Either mount the valves below the food/packaging zone or mount them above and duct the exhaust below the food zone. Check valves are often overlooked in the food zone. While check valves can help improve machine cycle time because the air does not exhaust back to the valve, this means the air is exhausting over the food zone. If a check valve must be used, the exhaust should be ducted below the food zone.
Tip 4: Shorten tube length between valve and cylinder
One of the most important developments of the last several years has been machine mountable valve manifolds rated at IP69K washdown that, like washdown cylinders, conform to clean-design principles. The elimination of cracks and crevices reduces cleaning time for faster changeover and improved machine availability.
The new ability to move the manifold from the control panel to the machine in the food zone cylinder delivers advantages, not the least of which is energy savings. Chart One shows the dramatic energy cost saving of moving a manifold out of the panel and closer to the cylinder – 50% in this example.
The shorter the tubing length between valve and cylinder, the faster and more repeatable the cylinder’s cycles. Faster cycles improve performance. In many applications such as filling, more precise cycles achieve better control of the process leading to higher consistency in product volume and weight and lower waste.
The trend today is for smaller machines. Mounting valve manifolds on the machine allows control cabinets to be smaller or eliminated, which can significantly reduce both cost and footprint. Moving the valve manifold outside of the control cabinet also eliminates pneumatic connections installed into the wall of the control cabinet, lowering machining costs in materials and labor as well as reducing the number of components required.
There are also new opportunities for achieving both the benefits of on-machine mounting and greater control flexibility. The Festo MPA-C IP69K-rated manifold, for example, can be configured with supply and exhaust ports on each valve slice. All ports for every position can be completely independent of the valve next to it. For complex pneumatic situations where several different pressure zones are used, this can be one of the most cost-effective solutions.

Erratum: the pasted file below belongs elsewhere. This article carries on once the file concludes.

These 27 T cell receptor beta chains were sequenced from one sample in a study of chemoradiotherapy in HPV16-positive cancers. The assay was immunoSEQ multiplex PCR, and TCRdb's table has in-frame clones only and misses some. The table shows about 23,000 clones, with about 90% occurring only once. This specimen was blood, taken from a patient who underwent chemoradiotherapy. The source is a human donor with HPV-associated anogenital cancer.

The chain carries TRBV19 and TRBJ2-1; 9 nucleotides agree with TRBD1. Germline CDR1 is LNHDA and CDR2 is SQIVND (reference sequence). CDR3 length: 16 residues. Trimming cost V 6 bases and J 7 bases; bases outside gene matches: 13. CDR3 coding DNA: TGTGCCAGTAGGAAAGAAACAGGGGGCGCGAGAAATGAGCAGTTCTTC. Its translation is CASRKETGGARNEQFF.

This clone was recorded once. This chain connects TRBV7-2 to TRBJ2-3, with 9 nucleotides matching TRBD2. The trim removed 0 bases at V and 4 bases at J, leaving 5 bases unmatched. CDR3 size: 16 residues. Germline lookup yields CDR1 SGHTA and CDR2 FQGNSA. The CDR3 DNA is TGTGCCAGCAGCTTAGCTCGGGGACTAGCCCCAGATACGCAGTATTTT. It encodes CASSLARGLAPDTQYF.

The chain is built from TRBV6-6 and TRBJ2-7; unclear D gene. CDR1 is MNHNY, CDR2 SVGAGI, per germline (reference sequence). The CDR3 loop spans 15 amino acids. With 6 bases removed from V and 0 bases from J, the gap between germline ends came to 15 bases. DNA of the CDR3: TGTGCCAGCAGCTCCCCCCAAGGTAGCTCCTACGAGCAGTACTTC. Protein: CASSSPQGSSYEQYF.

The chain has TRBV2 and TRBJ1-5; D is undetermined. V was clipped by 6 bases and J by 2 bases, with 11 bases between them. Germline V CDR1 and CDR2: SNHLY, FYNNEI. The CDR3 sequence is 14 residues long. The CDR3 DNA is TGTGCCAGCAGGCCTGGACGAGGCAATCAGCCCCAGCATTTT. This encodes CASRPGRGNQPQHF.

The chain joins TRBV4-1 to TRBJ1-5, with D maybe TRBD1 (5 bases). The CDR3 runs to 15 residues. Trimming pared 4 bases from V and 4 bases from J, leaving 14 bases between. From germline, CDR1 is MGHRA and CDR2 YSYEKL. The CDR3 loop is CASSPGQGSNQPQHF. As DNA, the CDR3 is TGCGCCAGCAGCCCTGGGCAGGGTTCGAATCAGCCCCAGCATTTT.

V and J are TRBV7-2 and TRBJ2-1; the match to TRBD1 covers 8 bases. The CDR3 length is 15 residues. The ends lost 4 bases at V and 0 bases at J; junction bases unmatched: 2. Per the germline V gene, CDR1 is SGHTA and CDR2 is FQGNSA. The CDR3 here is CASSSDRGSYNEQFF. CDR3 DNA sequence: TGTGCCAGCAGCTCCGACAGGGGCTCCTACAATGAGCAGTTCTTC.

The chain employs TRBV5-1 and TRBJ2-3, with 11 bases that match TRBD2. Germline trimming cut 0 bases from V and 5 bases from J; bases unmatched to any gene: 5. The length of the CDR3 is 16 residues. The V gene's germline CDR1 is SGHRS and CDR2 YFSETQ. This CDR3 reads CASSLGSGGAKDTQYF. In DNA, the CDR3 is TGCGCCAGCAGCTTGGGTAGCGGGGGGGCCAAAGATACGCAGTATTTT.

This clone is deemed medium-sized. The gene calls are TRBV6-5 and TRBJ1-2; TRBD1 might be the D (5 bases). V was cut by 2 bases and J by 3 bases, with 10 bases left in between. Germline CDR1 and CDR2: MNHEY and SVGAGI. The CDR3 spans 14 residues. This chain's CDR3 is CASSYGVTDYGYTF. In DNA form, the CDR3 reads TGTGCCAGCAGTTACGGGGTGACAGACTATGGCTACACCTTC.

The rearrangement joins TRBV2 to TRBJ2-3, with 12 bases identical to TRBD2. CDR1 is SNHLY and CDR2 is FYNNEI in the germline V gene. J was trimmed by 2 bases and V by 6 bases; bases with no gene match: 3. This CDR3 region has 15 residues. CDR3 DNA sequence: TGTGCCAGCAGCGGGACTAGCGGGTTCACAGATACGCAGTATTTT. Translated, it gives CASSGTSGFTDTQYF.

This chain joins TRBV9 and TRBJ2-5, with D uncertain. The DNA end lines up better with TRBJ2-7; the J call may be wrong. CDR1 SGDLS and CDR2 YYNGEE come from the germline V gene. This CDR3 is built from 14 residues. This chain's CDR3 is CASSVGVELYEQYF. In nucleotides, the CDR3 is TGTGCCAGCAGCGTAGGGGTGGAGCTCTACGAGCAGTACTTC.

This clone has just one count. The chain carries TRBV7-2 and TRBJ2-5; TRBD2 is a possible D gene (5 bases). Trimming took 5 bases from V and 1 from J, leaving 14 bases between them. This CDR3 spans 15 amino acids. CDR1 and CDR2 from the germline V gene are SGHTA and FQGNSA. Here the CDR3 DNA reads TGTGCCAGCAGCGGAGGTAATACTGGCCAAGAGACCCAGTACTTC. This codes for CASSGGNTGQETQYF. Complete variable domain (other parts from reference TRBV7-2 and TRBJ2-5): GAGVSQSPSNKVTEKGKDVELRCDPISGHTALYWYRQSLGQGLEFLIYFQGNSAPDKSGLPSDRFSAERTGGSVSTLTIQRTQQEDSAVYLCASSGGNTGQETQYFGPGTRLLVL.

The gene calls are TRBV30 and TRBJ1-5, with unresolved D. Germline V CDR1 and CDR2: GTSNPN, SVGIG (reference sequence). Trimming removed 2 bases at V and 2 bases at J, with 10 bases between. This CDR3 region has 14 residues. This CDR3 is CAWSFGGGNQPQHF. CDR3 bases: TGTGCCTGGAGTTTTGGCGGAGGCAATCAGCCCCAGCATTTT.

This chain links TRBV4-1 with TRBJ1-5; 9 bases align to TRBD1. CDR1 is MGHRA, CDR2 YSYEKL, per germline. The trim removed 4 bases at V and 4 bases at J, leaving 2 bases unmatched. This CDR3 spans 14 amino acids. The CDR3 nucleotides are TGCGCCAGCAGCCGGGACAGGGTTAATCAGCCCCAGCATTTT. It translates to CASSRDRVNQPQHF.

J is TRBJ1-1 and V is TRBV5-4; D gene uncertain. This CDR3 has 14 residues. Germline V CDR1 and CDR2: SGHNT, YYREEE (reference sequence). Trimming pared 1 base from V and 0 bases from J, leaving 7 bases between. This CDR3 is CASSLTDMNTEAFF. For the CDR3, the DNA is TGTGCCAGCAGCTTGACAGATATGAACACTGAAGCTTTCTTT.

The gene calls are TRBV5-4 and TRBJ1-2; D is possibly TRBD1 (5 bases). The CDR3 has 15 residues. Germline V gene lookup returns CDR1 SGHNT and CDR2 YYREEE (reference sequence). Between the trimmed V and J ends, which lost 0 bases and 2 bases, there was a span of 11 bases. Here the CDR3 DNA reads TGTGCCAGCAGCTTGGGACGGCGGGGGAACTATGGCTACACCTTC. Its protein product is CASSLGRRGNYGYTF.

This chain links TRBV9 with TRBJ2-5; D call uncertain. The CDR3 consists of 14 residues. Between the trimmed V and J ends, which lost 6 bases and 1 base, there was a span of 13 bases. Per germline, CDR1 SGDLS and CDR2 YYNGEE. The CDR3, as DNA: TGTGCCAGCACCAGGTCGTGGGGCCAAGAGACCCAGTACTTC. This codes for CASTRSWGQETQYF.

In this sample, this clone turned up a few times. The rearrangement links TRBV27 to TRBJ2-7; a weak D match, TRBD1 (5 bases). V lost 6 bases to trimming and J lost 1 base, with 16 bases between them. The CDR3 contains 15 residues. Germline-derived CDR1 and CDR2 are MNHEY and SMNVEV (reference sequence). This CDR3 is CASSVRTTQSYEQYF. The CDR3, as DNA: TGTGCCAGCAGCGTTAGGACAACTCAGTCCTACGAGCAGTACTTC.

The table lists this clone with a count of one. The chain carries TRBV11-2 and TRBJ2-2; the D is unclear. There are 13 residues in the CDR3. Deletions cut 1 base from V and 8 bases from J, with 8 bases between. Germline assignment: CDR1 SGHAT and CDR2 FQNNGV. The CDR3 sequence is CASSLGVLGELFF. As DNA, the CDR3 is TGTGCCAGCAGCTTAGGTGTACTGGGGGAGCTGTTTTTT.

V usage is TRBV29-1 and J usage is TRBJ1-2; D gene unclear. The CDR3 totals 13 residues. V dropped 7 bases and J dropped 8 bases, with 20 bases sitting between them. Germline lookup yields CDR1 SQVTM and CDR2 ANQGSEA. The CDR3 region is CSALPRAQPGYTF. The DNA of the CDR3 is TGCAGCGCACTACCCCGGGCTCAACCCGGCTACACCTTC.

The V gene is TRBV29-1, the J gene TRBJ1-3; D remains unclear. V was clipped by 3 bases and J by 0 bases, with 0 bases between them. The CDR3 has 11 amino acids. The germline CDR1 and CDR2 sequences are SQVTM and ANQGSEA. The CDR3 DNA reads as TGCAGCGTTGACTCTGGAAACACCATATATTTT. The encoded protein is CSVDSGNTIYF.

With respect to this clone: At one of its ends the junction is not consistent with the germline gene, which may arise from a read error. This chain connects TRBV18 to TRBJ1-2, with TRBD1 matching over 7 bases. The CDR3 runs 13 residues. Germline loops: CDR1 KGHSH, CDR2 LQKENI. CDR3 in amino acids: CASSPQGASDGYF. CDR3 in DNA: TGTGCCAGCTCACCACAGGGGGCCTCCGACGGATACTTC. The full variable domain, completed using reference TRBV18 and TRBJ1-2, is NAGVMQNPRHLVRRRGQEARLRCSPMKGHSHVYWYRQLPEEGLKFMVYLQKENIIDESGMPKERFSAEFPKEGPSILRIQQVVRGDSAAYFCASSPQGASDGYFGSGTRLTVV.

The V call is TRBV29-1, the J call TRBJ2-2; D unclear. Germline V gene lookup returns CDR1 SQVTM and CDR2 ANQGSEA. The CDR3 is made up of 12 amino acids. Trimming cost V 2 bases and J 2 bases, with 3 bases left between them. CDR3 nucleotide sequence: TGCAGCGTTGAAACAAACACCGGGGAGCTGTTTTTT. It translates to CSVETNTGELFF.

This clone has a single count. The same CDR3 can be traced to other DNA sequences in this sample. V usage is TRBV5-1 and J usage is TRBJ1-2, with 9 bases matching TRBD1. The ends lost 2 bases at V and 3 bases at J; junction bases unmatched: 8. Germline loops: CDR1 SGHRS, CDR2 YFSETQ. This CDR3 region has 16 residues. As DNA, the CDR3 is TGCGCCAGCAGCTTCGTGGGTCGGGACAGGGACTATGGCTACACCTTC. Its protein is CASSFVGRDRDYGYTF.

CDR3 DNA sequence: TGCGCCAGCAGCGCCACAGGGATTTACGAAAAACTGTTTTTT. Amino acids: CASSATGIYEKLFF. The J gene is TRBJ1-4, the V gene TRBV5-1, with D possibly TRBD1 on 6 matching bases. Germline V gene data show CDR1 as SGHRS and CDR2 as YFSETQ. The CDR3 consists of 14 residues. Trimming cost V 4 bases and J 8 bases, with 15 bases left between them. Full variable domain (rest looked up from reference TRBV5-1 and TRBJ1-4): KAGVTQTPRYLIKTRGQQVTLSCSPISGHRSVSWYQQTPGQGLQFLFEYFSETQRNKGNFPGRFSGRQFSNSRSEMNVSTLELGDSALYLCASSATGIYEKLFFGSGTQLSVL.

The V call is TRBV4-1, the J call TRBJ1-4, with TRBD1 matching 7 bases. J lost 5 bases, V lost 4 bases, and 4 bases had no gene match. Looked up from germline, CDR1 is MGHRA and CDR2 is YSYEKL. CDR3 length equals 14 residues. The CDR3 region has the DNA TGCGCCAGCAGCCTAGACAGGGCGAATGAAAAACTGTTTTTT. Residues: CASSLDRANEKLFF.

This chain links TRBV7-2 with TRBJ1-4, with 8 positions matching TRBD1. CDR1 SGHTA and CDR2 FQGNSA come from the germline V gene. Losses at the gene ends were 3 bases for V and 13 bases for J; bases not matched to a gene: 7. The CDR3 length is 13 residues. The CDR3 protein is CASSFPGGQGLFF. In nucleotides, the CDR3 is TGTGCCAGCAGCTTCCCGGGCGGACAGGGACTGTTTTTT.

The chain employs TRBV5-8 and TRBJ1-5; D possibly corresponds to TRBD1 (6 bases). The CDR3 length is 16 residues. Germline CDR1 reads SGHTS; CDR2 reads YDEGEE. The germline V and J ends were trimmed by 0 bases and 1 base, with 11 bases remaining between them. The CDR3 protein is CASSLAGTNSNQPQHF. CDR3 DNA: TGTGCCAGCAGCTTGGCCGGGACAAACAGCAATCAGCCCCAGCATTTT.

For some applications, the designer may face the choice of either locating an adjustment point for easy access in a panel or on the machine where it may be difficult to adjust. The latter means losing all the advantages of machine mounting. The MPA-C, in a second example, allows the OEM to plumb each valve slice to a pressure regulator. This solution achieves both objectives: easy adjustment and machine mounting.
There are other design considerations for food and beverage packaging applications such as selecting tubing materials that withstand harsh chemicals and resist plastic transfer to food. Hydrolysis-resistant polyurethane (PUN-H) and Polytetrafluoroethylene (PTFEN) tubing are ideally suited for use in the food and beverage industries. Both resist cleaning agents, microbes, and hydrolysis and are FDA compliant. PUN-H is more flexible and economical, while PTFEN is ideal for the harshest environments.
Designers can use one of the many free online tools offered by Festo to size the pneumatic system appropriately so that the system runs as energy efficient as possible. And of course, specifying air filtration units to achieve 0.01 µm filter with 99.9999% efficiency is a must. It is the four tips, however, that lay the foundation for compliance, utilization, and performance in food and beverage packaging applications.
Filed Under: Components Oil Coolers, Cylinders & Actuators, Engineering Basics, Pneumatic Tips